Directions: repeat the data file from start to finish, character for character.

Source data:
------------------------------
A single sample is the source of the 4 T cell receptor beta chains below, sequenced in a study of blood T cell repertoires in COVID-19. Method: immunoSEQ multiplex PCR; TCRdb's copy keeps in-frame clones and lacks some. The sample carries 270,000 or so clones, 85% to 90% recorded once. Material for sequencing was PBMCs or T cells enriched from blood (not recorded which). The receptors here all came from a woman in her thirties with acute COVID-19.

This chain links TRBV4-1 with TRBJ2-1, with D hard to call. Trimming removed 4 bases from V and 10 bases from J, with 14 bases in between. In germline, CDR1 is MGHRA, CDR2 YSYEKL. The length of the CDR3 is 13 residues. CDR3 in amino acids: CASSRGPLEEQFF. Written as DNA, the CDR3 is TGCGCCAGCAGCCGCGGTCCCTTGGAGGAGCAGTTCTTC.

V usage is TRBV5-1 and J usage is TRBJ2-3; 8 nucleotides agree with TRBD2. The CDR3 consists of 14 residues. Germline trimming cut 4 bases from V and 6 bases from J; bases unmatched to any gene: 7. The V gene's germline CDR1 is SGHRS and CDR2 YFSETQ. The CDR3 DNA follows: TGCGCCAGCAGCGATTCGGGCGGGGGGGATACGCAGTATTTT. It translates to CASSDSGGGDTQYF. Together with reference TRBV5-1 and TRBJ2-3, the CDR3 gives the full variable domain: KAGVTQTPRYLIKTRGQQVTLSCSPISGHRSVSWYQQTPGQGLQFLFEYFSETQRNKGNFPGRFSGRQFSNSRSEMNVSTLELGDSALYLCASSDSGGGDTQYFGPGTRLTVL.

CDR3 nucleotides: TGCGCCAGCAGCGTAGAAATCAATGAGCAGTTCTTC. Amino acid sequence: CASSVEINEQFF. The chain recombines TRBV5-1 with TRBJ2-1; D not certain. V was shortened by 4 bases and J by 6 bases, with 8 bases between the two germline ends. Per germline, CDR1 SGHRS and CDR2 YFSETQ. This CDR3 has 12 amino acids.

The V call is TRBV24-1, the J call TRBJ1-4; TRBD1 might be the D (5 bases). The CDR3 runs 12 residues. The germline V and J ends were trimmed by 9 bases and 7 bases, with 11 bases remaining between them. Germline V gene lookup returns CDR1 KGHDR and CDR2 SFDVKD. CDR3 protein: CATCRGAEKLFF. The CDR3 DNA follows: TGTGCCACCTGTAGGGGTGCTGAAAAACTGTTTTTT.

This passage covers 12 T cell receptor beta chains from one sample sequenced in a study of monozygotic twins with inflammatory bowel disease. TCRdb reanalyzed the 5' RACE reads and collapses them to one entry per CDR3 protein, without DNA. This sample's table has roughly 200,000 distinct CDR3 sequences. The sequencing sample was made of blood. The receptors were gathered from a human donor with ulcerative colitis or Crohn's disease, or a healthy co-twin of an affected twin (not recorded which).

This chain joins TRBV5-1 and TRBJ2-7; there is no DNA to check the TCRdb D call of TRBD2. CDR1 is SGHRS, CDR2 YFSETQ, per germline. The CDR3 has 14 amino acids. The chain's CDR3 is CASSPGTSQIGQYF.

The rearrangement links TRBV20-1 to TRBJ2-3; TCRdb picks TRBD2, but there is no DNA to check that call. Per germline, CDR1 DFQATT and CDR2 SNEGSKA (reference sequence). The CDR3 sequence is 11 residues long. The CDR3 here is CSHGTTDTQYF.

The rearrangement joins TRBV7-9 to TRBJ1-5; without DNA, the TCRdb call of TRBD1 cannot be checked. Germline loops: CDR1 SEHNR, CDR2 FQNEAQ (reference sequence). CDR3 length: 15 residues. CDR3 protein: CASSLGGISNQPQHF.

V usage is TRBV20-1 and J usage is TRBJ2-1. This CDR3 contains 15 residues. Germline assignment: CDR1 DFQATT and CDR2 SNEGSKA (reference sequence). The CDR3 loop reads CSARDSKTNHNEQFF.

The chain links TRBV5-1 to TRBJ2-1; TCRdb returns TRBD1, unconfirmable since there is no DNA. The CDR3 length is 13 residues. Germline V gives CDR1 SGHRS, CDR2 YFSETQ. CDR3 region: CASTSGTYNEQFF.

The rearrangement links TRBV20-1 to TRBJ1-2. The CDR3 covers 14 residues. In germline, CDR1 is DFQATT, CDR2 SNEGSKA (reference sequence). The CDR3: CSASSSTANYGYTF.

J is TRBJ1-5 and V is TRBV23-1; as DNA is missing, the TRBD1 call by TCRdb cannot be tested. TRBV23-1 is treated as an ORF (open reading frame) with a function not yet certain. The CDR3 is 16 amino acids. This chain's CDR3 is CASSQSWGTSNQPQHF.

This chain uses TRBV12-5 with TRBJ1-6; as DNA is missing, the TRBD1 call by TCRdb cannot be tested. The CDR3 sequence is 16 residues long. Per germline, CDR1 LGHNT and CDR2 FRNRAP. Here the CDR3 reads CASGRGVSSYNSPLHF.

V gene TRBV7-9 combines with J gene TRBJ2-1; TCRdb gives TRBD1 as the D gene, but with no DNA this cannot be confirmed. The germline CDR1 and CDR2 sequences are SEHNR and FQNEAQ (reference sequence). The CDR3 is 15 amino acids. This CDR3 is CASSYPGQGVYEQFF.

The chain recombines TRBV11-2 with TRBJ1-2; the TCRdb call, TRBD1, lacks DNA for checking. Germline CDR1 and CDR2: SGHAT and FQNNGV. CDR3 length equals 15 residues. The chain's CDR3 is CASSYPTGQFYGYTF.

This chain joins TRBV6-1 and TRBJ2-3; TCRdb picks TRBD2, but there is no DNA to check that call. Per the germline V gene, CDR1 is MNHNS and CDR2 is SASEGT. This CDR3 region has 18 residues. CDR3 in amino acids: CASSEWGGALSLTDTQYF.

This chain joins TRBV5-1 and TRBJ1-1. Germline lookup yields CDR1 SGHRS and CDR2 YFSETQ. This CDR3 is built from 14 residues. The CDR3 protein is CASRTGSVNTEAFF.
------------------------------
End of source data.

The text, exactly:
A single sample is the source of the 4 T cell receptor beta chains below, sequenced in a study of blood T cell repertoires in COVID-19. Method: immunoSEQ multiplex PCR; TCRdb's copy keeps in-frame clones and lacks some. The sample carries 270,000 or so clones, 85% to 90% recorded once. Material for sequencing was PBMCs or T cells enriched from blood (not recorded which). The receptors here all came from a woman in her thirties with acute COVID-19.

This chain links TRBV4-1 with TRBJ2-1, with D hard to call. Trimming removed 4 bases from V and 10 bases from J, with 14 bases in between. In germline, CDR1 is MGHRA, CDR2 YSYEKL. The length of the CDR3 is 13 residues. CDR3 in amino acids: CASSRGPLEEQFF. Written as DNA, the CDR3 is TGCGCCAGCAGCCGCGGTCCCTTGGAGGAGCAGTTCTTC.

V usage is TRBV5-1 and J usage is TRBJ2-3; 8 nucleotides agree with TRBD2. The CDR3 consists of 14 residues. Germline trimming cut 4 bases from V and 6 bases from J; bases unmatched to any gene: 7. The V gene's germline CDR1 is SGHRS and CDR2 YFSETQ. The CDR3 DNA follows: TGCGCCAGCAGCGATTCGGGCGGGGGGGATACGCAGTATTTT. It translates to CASSDSGGGDTQYF. Together with reference TRBV5-1 and TRBJ2-3, the CDR3 gives the full variable domain: KAGVTQTPRYLIKTRGQQVTLSCSPISGHRSVSWYQQTPGQGLQFLFEYFSETQRNKGNFPGRFSGRQFSNSRSEMNVSTLELGDSALYLCASSDSGGGDTQYFGPGTRLTVL.

CDR3 nucleotides: TGCGCCAGCAGCGTAGAAATCAATGAGCAGTTCTTC. Amino acid sequence: CASSVEINEQFF. The chain recombines TRBV5-1 with TRBJ2-1; D not certain. V was shortened by 4 bases and J by 6 bases, with 8 bases between the two germline ends. Per germline, CDR1 SGHRS and CDR2 YFSETQ. This CDR3 has 12 amino acids.

The V call is TRBV24-1, the J call TRBJ1-4; TRBD1 might be the D (5 bases). The CDR3 runs 12 residues. The germline V and J ends were trimmed by 9 bases and 7 bases, with 11 bases remaining between them. Germline V gene lookup returns CDR1 KGHDR and CDR2 SFDVKD. CDR3 protein: CATCRGAEKLFF. The CDR3 DNA follows: TGTGCCACCTGTAGGGGTGCTGAAAAACTGTTTTTT.

This passage covers 12 T cell receptor beta chains from one sample sequenced in a study of monozygotic twins with inflammatory bowel disease. TCRdb reanalyzed the 5' RACE reads and collapses them to one entry per CDR3 protein, without DNA. This sample's table has roughly 200,000 distinct CDR3 sequences. The sequencing sample was made of blood. The receptors were gathered from a human donor with ulcerative colitis or Crohn's disease, or a healthy co-twin of an affected twin (not recorded which).

This chain joins TRBV5-1 and TRBJ2-7; there is no DNA to check the TCRdb D call of TRBD2. CDR1 is SGHRS, CDR2 YFSETQ, per germline. The CDR3 has 14 amino acids. The chain's CDR3 is CASSPGTSQIGQYF.

The rearrangement links TRBV20-1 to TRBJ2-3; TCRdb picks TRBD2, but there is no DNA to check that call. Per germline, CDR1 DFQATT and CDR2 SNEGSKA (reference sequence). The CDR3 sequence is 11 residues long. The CDR3 here is CSHGTTDTQYF.

The rearrangement joins TRBV7-9 to TRBJ1-5; without DNA, the TCRdb call of TRBD1 cannot be checked. Germline loops: CDR1 SEHNR, CDR2 FQNEAQ (reference sequence). CDR3 length: 15 residues. CDR3 protein: CASSLGGISNQPQHF.

V usage is TRBV20-1 and J usage is TRBJ2-1. This CDR3 contains 15 residues. Germline assignment: CDR1 DFQATT and CDR2 SNEGSKA (reference sequence). The CDR3 loop reads CSARDSKTNHNEQFF.

The chain links TRBV5-1 to TRBJ2-1; TCRdb returns TRBD1, unconfirmable since there is no DNA. The CDR3 length is 13 residues. Germline V gives CDR1 SGHRS, CDR2 YFSETQ. CDR3 region: CASTSGTYNEQFF.

The rearrangement links TRBV20-1 to TRBJ1-2. The CDR3 covers 14 residues. In germline, CDR1 is DFQATT, CDR2 SNEGSKA (reference sequence). The CDR3: CSASSSTANYGYTF.

J is TRBJ1-5 and V is TRBV23-1; as DNA is missing, the TRBD1 call by TCRdb cannot be tested. TRBV23-1 is treated as an ORF (open reading frame) with a function not yet certain. The CDR3 is 16 amino acids. This chain's CDR3 is CASSQSWGTSNQPQHF.

This chain uses TRBV12-5 with TRBJ1-6; as DNA is missing, the TRBD1 call by TCRdb cannot be tested. The CDR3 sequence is 16 residues long. Per germline, CDR1 LGHNT and CDR2 FRNRAP. Here the CDR3 reads CASGRGVSSYNSPLHF.

V gene TRBV7-9 combines with J gene TRBJ2-1; TCRdb gives TRBD1 as the D gene, but with no DNA this cannot be confirmed. The germline CDR1 and CDR2 sequences are SEHNR and FQNEAQ (reference sequence). The CDR3 is 15 amino acids. This CDR3 is CASSYPGQGVYEQFF.

The chain recombines TRBV11-2 with TRBJ1-2; the TCRdb call, TRBD1, lacks DNA for checking. Germline CDR1 and CDR2: SGHAT and FQNNGV. CDR3 length equals 15 residues. The chain's CDR3 is CASSYPTGQFYGYTF.

This chain joins TRBV6-1 and TRBJ2-3; TCRdb picks TRBD2, but there is no DNA to check that call. Per the germline V gene, CDR1 is MNHNS and CDR2 is SASEGT. This CDR3 region has 18 residues. CDR3 in amino acids: CASSEWGGALSLTDTQYF.

This chain joins TRBV5-1 and TRBJ1-1. Germline lookup yields CDR1 SGHRS and CDR2 YFSETQ. This CDR3 is built from 14 residues. The CDR3 protein is CASRTGSVNTEAFF.